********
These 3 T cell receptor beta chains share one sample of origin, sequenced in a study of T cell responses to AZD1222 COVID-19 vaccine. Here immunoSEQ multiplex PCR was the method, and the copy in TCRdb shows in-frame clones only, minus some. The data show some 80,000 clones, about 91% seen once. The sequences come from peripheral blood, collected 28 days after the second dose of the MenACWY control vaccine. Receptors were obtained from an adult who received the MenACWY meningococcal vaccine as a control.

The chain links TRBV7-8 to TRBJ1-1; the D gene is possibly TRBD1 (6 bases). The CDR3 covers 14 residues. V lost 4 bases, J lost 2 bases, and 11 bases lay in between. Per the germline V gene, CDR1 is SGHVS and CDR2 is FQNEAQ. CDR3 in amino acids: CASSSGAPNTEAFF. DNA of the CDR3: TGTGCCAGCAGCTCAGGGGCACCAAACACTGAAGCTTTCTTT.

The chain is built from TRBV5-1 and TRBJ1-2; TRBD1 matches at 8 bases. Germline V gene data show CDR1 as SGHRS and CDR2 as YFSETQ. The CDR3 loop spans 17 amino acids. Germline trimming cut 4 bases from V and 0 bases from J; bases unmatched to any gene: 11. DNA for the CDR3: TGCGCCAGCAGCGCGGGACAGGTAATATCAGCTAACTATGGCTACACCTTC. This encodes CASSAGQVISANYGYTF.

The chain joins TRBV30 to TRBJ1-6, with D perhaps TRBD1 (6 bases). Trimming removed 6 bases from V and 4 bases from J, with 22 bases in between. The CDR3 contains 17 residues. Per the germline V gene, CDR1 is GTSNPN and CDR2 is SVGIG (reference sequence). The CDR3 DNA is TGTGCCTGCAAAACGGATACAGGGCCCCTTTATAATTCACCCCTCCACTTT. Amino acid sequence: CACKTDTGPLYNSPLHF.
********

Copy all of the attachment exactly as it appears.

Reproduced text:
These 3 T cell receptor beta chains share one sample of origin, sequenced in a study of T cell responses to AZD1222 COVID-19 vaccine. Here immunoSEQ multiplex PCR was the method, and the copy in TCRdb shows in-frame clones only, minus some. The data show some 80,000 clones, about 91% seen once. The sequences come from peripheral blood, collected 28 days after the second dose of the MenACWY control vaccine. Receptors were obtained from an adult who received the MenACWY meningococcal vaccine as a control.

The chain links TRBV7-8 to TRBJ1-1; the D gene is possibly TRBD1 (6 bases). The CDR3 covers 14 residues. V lost 4 bases, J lost 2 bases, and 11 bases lay in between. Per the germline V gene, CDR1 is SGHVS and CDR2 is FQNEAQ. CDR3 in amino acids: CASSSGAPNTEAFF. DNA of the CDR3: TGTGCCAGCAGCTCAGGGGCACCAAACACTGAAGCTTTCTTT.

The chain is built from TRBV5-1 and TRBJ1-2; TRBD1 matches at 8 bases. Germline V gene data show CDR1 as SGHRS and CDR2 as YFSETQ. The CDR3 loop spans 17 amino acids. Germline trimming cut 4 bases from V and 0 bases from J; bases unmatched to any gene: 11. DNA for the CDR3: TGCGCCAGCAGCGCGGGACAGGTAATATCAGCTAACTATGGCTACACCTTC. This encodes CASSAGQVISANYGYTF.

The chain joins TRBV30 to TRBJ1-6, with D perhaps TRBD1 (6 bases). Trimming removed 6 bases from V and 4 bases from J, with 22 bases in between. The CDR3 contains 17 residues. Per the germline V gene, CDR1 is GTSNPN and CDR2 is SVGIG (reference sequence). The CDR3 DNA is TGTGCCTGCAAAACGGATACAGGGCCCCTTTATAATTCACCCCTCCACTTT. Amino acid sequence: CACKTDTGPLYNSPLHF.